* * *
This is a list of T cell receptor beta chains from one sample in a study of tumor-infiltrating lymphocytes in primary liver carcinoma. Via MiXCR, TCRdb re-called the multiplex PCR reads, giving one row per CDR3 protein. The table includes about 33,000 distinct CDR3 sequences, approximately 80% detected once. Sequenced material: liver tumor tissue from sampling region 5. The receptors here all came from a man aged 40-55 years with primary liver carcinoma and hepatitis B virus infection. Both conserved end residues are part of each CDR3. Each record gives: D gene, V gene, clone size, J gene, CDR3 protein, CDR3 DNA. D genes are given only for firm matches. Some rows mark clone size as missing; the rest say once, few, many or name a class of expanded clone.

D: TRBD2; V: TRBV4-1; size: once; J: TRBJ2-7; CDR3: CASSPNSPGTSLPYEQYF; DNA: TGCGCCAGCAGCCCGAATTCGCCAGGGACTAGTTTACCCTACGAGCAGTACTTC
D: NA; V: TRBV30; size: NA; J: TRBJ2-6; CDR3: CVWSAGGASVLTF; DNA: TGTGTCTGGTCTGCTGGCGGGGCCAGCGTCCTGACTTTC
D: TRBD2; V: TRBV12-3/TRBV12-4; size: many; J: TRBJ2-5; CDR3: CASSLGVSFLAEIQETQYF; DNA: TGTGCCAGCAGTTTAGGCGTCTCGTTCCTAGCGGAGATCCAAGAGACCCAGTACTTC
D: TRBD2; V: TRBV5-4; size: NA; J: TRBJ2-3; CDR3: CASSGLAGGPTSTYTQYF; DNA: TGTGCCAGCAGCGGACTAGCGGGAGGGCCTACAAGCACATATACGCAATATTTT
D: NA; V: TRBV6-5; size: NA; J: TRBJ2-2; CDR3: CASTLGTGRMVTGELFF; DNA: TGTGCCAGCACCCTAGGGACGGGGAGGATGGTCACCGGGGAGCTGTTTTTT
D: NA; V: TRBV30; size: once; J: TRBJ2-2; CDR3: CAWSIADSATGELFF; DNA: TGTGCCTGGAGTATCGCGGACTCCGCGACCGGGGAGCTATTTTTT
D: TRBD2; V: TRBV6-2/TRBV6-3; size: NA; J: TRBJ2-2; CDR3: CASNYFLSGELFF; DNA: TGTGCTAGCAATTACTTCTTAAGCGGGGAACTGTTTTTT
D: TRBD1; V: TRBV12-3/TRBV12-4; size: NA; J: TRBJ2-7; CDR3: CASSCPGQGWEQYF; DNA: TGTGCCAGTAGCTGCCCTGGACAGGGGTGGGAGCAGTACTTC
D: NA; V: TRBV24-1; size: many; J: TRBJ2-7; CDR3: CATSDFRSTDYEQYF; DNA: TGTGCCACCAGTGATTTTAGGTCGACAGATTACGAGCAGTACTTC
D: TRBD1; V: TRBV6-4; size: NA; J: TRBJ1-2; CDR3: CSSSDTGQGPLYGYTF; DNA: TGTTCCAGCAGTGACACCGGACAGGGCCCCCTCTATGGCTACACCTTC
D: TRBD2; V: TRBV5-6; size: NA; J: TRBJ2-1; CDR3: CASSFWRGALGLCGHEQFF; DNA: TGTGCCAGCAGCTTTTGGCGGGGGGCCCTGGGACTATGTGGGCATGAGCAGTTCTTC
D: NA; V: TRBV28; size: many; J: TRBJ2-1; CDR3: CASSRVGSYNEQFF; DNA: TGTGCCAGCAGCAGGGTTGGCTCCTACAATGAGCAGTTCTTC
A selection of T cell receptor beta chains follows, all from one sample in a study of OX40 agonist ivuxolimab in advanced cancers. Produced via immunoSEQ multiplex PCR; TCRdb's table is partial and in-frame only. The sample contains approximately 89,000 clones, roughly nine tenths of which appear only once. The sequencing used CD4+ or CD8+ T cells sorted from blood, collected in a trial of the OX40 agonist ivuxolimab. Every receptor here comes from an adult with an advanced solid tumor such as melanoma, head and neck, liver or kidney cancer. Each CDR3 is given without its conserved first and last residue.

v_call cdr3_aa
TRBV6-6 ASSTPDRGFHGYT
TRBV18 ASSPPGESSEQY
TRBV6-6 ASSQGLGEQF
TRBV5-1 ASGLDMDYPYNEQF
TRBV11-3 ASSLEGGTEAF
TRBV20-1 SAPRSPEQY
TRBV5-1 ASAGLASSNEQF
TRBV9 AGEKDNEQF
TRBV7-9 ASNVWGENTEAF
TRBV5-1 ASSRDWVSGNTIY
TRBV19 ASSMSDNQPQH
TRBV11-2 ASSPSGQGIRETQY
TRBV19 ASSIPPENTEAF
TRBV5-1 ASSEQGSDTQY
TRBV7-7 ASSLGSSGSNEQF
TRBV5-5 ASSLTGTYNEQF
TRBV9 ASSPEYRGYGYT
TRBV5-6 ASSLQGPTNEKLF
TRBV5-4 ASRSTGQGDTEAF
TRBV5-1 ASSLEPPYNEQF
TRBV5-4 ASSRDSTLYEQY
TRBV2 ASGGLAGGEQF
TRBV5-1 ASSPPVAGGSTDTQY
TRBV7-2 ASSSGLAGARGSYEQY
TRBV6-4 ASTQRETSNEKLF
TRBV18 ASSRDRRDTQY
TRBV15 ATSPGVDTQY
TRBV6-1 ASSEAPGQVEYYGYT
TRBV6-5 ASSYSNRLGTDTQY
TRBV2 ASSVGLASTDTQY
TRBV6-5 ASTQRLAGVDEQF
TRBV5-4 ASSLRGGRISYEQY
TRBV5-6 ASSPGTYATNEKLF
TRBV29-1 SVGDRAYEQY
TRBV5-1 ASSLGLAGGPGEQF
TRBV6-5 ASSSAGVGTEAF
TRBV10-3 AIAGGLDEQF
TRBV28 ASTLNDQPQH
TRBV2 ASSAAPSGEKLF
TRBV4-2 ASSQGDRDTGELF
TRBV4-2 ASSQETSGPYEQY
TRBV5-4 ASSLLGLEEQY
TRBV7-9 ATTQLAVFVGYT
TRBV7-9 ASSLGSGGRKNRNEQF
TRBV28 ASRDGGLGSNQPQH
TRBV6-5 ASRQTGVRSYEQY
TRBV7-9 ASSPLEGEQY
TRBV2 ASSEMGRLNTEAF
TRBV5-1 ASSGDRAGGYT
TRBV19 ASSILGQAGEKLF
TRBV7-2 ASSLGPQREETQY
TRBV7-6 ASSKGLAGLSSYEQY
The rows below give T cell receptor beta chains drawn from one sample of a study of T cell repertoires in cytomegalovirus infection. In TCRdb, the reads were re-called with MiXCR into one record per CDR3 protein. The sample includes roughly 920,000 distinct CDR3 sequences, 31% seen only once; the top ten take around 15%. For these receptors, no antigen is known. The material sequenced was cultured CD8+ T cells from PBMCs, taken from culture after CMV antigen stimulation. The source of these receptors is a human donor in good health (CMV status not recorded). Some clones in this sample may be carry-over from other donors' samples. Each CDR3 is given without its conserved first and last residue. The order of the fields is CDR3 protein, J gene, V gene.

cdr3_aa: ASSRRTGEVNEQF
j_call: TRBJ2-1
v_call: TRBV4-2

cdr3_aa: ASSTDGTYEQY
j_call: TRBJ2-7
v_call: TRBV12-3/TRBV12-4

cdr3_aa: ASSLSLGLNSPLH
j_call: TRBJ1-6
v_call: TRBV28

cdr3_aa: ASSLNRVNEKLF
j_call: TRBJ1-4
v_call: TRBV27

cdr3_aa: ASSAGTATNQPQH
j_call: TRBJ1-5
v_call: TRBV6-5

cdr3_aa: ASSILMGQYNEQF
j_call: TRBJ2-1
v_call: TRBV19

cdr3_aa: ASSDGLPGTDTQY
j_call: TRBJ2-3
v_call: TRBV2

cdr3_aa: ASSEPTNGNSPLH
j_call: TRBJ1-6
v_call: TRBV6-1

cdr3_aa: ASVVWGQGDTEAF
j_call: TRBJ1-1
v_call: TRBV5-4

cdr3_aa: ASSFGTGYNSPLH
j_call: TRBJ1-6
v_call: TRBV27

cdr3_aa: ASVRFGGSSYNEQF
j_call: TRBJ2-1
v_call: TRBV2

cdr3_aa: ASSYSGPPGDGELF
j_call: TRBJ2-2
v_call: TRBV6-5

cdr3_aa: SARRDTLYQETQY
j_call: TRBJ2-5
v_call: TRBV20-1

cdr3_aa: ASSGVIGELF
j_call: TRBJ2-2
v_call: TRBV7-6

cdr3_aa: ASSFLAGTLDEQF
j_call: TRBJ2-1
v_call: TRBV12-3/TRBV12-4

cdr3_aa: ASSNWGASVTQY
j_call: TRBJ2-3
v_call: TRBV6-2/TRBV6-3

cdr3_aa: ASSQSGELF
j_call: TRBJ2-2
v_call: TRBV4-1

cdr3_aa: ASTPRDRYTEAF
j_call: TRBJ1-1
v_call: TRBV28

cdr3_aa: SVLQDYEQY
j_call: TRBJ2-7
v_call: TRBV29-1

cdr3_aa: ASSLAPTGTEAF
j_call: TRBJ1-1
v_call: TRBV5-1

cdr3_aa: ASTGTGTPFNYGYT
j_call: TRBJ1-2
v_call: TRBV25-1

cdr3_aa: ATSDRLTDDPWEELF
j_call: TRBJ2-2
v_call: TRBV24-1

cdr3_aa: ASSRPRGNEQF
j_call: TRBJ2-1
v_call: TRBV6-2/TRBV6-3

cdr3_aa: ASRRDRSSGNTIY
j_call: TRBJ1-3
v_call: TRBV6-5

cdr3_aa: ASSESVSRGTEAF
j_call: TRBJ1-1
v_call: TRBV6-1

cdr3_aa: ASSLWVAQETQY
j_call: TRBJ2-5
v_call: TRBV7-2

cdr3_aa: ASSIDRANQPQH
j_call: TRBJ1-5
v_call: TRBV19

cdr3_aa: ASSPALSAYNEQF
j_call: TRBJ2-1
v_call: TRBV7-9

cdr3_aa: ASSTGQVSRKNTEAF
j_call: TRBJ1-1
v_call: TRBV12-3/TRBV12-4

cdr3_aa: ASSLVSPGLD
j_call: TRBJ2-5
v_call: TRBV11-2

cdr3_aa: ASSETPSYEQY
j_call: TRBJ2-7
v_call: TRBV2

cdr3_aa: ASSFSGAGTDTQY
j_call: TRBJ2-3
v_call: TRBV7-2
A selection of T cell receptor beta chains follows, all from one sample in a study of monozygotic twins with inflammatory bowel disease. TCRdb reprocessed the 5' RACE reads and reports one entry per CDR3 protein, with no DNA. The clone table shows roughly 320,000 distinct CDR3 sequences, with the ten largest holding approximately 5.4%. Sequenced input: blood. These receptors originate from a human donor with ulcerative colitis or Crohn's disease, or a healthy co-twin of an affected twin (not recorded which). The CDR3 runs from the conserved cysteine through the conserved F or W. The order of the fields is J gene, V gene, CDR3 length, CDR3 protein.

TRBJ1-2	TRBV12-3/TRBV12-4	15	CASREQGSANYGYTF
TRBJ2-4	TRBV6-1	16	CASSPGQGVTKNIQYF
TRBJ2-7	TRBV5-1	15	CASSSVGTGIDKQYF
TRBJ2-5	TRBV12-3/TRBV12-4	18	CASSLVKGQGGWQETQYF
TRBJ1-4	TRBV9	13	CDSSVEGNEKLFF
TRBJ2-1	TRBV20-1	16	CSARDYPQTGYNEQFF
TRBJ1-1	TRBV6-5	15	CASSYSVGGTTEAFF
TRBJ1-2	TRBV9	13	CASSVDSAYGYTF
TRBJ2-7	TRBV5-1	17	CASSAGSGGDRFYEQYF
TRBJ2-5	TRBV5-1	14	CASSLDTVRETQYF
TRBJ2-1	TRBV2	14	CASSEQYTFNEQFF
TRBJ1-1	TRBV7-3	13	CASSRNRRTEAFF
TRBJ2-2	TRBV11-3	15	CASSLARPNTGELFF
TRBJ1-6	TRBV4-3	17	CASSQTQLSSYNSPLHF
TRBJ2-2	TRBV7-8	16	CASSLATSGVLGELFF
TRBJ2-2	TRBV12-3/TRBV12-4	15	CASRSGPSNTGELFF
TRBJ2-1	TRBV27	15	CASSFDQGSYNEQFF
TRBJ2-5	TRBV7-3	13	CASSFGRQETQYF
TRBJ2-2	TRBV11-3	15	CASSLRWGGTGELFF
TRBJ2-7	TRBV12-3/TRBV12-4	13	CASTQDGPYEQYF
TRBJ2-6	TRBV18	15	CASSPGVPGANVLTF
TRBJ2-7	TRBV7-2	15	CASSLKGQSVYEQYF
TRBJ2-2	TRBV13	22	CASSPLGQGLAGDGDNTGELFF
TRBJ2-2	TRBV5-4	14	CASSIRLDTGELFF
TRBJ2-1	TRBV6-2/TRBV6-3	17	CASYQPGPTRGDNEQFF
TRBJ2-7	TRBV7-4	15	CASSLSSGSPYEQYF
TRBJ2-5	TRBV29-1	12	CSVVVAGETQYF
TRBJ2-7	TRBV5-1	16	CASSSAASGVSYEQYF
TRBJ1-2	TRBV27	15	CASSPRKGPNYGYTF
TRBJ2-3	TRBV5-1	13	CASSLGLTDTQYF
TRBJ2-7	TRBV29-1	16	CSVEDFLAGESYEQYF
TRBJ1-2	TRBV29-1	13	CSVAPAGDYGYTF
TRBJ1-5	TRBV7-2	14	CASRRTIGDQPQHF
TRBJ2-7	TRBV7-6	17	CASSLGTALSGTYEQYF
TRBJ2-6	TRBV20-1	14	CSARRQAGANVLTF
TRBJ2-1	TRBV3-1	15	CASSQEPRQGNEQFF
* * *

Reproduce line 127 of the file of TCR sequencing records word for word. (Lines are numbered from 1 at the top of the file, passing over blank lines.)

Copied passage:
j_call: TRBJ1-1